Tinsel is dead: Make your own natural Christmas wreath instead


By AGENCY
  • Living
  • Saturday, 18 Dec 2021

Thin twigs (for example willow, dogwood or wild vine) are suitable as a basic framework for wreaths. They can be bent, twisted and braided in circles. Photos: Sebastian Funk/ausdemgarten/dpa

In the long history of Christmas, the past few decades will go down as a very plastic, very glittery blip in a tradition otherwise characterised by elements taken from nature.

Where we today see plastic baubles, electric lights and artificial trees, previous generations used real evergreens, candles and glass decorations and berries.

But collectives of florists and gardeners around the world have been pushing for more sustainable flower production as part of the so-called Slow Flowers movement – and this also applies to decorations around Christmas.

After all, don't all the most beautiful ornaments come from nature?

A few twigs and pine cones here, some local berries and flowers there: Especially if you're into decorating your own Christmas wreaths, you may find your own garden or balcony is full of things you can use.A tip for decorating wreaths: Tie some flowers into a small bouquet and attach it to your Christmas wreath. A tip for decorating wreaths: Tie some flowers into a small bouquet and attach it to your Christmas wreath.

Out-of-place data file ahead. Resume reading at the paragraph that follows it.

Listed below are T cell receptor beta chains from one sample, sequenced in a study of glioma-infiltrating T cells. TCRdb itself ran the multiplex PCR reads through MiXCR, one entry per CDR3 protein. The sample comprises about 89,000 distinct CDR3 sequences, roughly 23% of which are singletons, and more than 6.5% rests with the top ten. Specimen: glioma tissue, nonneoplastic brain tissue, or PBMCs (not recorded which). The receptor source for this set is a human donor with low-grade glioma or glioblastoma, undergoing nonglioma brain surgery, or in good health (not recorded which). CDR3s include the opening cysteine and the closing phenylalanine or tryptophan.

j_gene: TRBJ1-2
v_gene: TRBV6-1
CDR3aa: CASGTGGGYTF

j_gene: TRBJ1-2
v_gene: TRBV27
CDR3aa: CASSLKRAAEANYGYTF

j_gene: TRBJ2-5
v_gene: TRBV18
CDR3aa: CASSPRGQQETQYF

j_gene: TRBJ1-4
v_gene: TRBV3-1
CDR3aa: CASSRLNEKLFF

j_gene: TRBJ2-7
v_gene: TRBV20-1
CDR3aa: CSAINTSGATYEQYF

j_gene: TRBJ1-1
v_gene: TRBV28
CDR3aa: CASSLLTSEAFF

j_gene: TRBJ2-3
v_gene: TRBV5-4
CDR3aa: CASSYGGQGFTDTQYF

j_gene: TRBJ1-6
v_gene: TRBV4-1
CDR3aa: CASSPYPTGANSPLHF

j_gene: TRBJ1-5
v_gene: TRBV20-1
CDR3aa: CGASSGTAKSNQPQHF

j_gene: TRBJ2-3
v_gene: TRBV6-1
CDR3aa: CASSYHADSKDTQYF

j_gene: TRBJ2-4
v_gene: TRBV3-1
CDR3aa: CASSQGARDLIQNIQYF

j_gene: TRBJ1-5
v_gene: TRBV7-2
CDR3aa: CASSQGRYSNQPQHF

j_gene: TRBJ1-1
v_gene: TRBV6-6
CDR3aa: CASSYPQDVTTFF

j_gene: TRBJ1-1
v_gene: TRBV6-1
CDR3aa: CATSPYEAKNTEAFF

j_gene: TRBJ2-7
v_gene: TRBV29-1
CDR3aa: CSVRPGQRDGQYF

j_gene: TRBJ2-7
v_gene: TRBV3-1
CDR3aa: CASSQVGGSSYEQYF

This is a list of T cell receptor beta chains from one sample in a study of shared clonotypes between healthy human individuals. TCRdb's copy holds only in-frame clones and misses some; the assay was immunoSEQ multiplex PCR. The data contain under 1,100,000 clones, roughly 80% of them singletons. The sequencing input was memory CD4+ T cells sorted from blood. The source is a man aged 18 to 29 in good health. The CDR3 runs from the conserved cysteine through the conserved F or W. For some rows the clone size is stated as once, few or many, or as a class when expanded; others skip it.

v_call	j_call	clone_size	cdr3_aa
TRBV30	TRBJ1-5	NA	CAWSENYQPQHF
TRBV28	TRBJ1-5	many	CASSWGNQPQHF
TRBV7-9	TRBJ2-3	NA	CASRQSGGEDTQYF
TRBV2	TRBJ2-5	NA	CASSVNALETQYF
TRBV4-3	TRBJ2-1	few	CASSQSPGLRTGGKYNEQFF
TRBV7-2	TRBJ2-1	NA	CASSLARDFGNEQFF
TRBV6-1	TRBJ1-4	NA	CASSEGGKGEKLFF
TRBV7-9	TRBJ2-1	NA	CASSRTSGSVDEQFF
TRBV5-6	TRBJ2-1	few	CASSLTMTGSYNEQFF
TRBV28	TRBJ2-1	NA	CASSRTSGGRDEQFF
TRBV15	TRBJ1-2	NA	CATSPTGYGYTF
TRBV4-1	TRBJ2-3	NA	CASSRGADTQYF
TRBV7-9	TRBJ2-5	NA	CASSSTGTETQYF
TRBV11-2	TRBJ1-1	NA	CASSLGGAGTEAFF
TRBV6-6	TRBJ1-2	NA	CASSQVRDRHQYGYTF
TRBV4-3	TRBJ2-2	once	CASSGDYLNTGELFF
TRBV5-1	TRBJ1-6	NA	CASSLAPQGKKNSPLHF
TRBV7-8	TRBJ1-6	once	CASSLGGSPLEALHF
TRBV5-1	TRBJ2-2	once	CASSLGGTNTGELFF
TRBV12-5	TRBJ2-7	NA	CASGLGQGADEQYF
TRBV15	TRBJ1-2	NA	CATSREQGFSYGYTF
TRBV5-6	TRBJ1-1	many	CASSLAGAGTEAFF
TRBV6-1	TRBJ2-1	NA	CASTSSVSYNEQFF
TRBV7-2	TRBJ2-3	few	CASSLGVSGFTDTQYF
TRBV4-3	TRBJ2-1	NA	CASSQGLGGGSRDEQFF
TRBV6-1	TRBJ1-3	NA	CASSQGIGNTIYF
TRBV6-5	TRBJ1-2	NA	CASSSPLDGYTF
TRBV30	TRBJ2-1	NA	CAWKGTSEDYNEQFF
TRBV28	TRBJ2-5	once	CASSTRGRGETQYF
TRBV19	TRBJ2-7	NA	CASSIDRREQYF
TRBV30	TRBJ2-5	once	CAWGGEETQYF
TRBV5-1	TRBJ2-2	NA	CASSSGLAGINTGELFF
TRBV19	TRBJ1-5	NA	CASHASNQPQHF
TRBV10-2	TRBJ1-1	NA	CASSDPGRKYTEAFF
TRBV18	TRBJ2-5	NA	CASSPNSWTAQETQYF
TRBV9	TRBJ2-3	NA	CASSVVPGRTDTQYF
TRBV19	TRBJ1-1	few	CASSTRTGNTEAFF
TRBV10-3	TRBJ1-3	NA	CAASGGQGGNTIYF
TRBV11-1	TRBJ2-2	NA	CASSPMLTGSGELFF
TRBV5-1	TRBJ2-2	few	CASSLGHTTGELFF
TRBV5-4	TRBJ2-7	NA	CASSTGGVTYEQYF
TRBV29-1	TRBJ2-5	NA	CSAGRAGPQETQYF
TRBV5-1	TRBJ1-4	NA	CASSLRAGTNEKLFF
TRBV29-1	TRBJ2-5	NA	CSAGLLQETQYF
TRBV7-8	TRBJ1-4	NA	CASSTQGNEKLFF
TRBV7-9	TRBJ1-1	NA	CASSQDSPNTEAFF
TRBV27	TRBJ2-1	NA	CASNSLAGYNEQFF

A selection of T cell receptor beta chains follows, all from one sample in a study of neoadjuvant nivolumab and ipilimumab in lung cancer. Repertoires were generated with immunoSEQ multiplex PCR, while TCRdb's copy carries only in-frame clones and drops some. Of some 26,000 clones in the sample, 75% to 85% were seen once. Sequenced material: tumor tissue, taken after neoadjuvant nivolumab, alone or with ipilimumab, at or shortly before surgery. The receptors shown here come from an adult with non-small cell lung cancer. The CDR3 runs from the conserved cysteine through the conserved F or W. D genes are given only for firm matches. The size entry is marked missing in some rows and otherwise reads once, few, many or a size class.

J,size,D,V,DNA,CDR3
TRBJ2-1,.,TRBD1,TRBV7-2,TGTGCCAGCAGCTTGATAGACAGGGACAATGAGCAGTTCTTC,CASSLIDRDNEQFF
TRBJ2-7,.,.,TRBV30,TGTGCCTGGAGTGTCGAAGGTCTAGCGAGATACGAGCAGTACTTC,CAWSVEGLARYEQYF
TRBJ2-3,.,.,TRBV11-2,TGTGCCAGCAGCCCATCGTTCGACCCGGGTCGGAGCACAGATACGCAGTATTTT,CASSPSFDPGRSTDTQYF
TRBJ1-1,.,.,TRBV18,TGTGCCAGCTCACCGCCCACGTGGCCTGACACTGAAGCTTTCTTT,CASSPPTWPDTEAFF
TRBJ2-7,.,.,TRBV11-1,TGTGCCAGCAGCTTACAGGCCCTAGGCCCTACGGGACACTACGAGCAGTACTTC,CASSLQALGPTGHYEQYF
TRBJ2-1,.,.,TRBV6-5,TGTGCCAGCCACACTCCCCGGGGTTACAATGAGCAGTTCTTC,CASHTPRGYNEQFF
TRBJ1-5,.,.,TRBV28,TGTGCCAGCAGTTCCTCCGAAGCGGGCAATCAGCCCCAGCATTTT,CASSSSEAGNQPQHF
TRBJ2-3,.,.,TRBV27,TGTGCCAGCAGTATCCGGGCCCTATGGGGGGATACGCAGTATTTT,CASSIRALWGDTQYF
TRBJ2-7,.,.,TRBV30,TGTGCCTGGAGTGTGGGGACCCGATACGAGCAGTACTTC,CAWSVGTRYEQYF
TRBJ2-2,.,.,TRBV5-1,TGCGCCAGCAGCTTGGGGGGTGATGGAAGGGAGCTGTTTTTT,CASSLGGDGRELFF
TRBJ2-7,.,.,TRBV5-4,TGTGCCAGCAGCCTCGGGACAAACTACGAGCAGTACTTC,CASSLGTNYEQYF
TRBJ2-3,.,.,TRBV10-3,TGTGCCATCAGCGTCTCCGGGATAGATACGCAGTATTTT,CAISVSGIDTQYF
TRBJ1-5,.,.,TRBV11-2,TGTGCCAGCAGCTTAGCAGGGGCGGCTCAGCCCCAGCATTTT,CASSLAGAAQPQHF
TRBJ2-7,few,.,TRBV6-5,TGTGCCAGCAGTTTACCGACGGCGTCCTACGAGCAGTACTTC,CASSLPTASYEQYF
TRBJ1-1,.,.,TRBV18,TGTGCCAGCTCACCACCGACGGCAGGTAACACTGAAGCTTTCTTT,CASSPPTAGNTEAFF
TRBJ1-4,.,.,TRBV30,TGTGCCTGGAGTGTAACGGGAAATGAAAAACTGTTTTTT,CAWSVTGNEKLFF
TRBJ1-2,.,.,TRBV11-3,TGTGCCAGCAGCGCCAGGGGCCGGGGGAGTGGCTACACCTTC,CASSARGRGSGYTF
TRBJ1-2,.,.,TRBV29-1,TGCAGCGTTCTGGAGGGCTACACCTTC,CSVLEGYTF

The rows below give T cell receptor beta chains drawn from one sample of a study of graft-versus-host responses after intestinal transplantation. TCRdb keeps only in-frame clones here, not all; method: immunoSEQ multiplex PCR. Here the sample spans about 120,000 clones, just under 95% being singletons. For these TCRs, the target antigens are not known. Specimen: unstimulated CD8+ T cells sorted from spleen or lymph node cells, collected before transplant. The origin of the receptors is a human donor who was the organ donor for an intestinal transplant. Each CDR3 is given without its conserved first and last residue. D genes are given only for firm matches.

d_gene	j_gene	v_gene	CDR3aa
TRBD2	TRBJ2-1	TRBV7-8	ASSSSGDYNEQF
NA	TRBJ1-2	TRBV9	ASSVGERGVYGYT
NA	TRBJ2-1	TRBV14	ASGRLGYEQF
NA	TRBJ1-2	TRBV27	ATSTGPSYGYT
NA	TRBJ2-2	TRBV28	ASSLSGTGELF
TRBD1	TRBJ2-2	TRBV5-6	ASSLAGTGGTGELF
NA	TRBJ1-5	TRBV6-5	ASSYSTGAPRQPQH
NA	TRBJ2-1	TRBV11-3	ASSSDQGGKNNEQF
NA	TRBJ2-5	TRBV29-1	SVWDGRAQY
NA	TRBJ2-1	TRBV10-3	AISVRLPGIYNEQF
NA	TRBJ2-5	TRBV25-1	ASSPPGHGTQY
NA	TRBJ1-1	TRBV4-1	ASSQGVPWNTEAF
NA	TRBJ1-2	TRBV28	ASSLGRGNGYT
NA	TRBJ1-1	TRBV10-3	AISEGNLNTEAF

Florist Katharina Funk, a Germany-based member of the Slow Flowers movement, says she uses willow twigs, dogwood and wild grapevine to create the basic circle shape of her wreaths.

She bends, twists and interlaces the thin branches and stems into a circle and wraps them with floral wire. Straw works just as well if you have some already.

You can then fill out the wreaths with the greenery of the plants or trees you took the twigs from or some yew, holly and lavender. Seed heads of poppy, fennel and scabiosa work too, as do fruits like rose hips, rowan berries and ornamental apples.

The amateur florist also works with dried blossoms – and bits of old bouquets. Strawflowers, hydrangeas and lilacs can be dried out and used. You can then tie miniature bouquets of small flowers to the wreath with a bit of wire.

Funk says you'll probably get better results if you take your time and examine the wreath from all sides – especially if you want to leave it on the table.

And if you don't like it?

"Be courageous and open it all up again," says Funk.It can be helpful to first loosely arrange the material around the wreath according to colour.

"That way you get a pretty good feel for what goes together."Funk says she likes to put her Christmas wreaths on a plate and fill the centre with nuts. The more fragile ones get hung on the door or wall with dark red ribbon. – dpa

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